Making Apps and Websites Equitable with Accessibility Design

In recent years, more online marketers are paying attention to user experience (UX) design for a good reason. It is beneficial not only to users but also to the business.

The primary goal of UX design is to simplify the interaction between users and systems, creating an intuitive interface that makes it easy for customers to find what they are looking for on the website. This results in better customer satisfaction.

An excellent UX design follows certain principles, one of which is equity. It means these digital products should be both usable, useful, and convenient to use by as many people as possible. To achieve this, an excellent marketing and advertising agency has to go beyond responsive web and mobile design. It also has to know accessibility design.

What Is Accessibility Design?

Accessibility design is a field of UX that focuses on disabled people, including users who are blind or visually impaired, deaf or hearing-impaired, physically challenged, elderly, etc. It is mainly about making products usable for everyone.

According to World Bank, at least a billion people are disabled – around 15 percent of the global population. In the United States, nearly 50 million have some form of disability.

The concept of accessibility design has been around for many years and has undergone many changes. First, many web developers and designers try to make their apps or websites universal. However, the one-size-fits-all solution still excluded many subpopulations, especially those dealing with disabilities.

To resolve this, marketers implemented inclusive design. In this approach, UX designers focus on designing products that can be used by a wide range of people with different abilities. As a result, they benefit from the whole range of human diversity.

Today, marketers are taking it a step further with equity design. This means that the user interface benefits underrepresented demographics and those who are usually excluded or ignored.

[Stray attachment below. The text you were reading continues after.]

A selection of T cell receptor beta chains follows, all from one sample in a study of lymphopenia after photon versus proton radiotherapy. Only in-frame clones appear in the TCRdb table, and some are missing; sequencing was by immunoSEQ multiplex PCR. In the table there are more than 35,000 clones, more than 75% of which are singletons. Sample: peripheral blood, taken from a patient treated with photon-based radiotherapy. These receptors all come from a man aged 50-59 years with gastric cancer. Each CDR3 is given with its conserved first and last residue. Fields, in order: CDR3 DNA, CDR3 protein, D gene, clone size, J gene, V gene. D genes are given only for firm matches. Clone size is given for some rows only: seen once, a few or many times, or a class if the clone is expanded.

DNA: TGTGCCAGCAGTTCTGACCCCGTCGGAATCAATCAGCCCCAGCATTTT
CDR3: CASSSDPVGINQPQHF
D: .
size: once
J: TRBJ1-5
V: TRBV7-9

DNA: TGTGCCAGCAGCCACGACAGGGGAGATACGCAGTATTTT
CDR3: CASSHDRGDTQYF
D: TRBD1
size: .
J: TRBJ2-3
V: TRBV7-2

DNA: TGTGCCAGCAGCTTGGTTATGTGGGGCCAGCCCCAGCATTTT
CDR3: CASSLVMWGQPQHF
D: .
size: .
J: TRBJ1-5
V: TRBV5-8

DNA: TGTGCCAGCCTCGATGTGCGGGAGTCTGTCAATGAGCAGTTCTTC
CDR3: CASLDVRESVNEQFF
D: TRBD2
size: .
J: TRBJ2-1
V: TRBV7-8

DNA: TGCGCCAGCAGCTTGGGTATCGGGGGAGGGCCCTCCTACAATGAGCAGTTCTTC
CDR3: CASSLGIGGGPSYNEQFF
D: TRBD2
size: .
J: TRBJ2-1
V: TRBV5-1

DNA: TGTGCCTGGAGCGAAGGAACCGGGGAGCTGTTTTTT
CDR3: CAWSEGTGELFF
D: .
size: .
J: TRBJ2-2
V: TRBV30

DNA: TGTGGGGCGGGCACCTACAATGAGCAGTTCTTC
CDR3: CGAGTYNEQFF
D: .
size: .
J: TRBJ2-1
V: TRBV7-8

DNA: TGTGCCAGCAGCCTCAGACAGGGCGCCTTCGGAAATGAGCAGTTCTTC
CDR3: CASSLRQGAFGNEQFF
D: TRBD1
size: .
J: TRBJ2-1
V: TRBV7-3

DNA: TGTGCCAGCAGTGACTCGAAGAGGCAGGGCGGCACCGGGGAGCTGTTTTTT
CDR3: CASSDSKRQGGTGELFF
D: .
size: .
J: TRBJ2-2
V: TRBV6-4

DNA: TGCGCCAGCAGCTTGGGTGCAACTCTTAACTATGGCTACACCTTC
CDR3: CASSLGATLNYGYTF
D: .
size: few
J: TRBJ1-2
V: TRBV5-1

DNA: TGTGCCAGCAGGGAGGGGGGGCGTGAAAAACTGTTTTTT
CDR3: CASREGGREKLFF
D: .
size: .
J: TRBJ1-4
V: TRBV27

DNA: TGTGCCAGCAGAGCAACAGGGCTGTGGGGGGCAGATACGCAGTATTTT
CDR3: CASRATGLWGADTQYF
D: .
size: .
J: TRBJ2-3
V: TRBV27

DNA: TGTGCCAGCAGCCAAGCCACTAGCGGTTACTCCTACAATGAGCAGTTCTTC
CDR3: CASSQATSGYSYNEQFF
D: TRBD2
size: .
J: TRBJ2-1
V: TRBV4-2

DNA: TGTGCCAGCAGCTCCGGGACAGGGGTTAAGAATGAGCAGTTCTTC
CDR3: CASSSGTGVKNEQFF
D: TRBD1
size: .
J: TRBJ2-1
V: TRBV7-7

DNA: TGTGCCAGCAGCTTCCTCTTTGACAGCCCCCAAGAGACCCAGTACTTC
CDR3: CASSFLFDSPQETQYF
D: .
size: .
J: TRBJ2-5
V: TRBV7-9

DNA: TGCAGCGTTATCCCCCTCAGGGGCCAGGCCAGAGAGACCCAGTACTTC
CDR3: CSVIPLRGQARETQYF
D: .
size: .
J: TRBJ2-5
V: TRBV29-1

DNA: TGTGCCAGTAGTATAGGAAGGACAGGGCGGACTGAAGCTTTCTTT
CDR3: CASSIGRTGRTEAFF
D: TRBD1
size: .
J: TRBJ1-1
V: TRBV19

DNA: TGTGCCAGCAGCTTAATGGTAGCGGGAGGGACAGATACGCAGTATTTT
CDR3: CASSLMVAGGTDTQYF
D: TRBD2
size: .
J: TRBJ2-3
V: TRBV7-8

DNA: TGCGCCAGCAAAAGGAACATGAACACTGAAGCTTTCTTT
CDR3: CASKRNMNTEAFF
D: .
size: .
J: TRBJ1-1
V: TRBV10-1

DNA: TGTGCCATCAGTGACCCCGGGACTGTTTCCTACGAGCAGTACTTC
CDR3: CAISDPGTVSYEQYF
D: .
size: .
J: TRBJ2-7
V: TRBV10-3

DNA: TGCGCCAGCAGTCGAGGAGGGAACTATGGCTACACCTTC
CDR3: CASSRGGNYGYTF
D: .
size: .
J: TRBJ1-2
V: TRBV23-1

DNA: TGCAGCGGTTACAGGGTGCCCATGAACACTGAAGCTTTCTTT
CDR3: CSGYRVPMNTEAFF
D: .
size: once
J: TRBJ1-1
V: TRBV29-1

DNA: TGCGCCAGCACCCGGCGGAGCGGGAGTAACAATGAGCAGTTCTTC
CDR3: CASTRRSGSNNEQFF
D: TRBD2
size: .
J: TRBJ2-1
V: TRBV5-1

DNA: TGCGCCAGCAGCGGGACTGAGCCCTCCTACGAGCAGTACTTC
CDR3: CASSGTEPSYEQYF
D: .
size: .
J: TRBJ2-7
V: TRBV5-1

Benefits of Accessibility Design

Accessibility design helps the marketing and advertising agencies in the following ways:

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1. It Captures an Underserved and Unserved Market – Disabled people are an important economic force. Studies show they have a discretionary spending power of over $170 billion. However, their market remains untapped or not fully maximized because business owners don’t know how to design apps and websites that can be useful for them or, worse, they are completely ignored.

2. It Increases Revenue and Decreases Expenses – For both agencies and users, accessibility design allows for better use of technology and doesn’t require unnecessary costs. The same design works for everyone, including those with no disabilities.

4. Accessibility Design Reduces Churn Rates – For marketers, the goal is to increase retention rates instead of driving new user acquisition as much as possible. Accessibility design helps them achieve this by adding extra value and convenience to online services that attract and retain customers.

5. It Improves Brands’ Image and Reputation – At the end of the day, accessibility design can improve brands’ image and reputation in the eyes of customers and society as a whole. A company that cares about people with disabilities is also seen as caring about its other customers.

Some Examples of Accessibility Design

1. Voice Assistants

Voice assistants are an example of products that benefit from accessibility design because everyone can use them. They allow users to perform multiple tasks hands-free, which is especially useful for those who can’t do it with other devices or services. It is changing the lives of thousands of blind people.

2. Screen Readers

Another example of accessibility design is screen readers for websites and apps. They help blind and visually impaired people access visual information on the internet, such as images and text.

How do screen readers work? They typically run in the background and read aloud what’s on the screen, providing auditory feedback. It has an accessibility API that helps users access web content. Users also have tools to control the reading speed, volume, etc.

3. Dark Mode

One of the simplest but effective examples of accessibility design is dark mode. It changes the design of the app or website to a darker color scheme, which is easier on the eyes and more comfortable for visually impaired people.

4. Closed Captions

Closed captions are another example of accessibility design for online services. They consist of text content that can be displayed as subtitles to accompany audio and video. This way, those with hearing disabilities can still understand them as long as they give the device a good signal.

5. Use of Universal Icons

Universal icons have a consistent meaning across different platforms and apps, so users can easily recognize them even if they don’t have the same app installed. Their design is approved by major associations and companies, such as Apple and Google. Examples include the dollar sign to denote money, a small credit card image representing payments, etc.

Accessibility design still has a long way to go, but it is a powerful way to tell the world that technology is for everyone.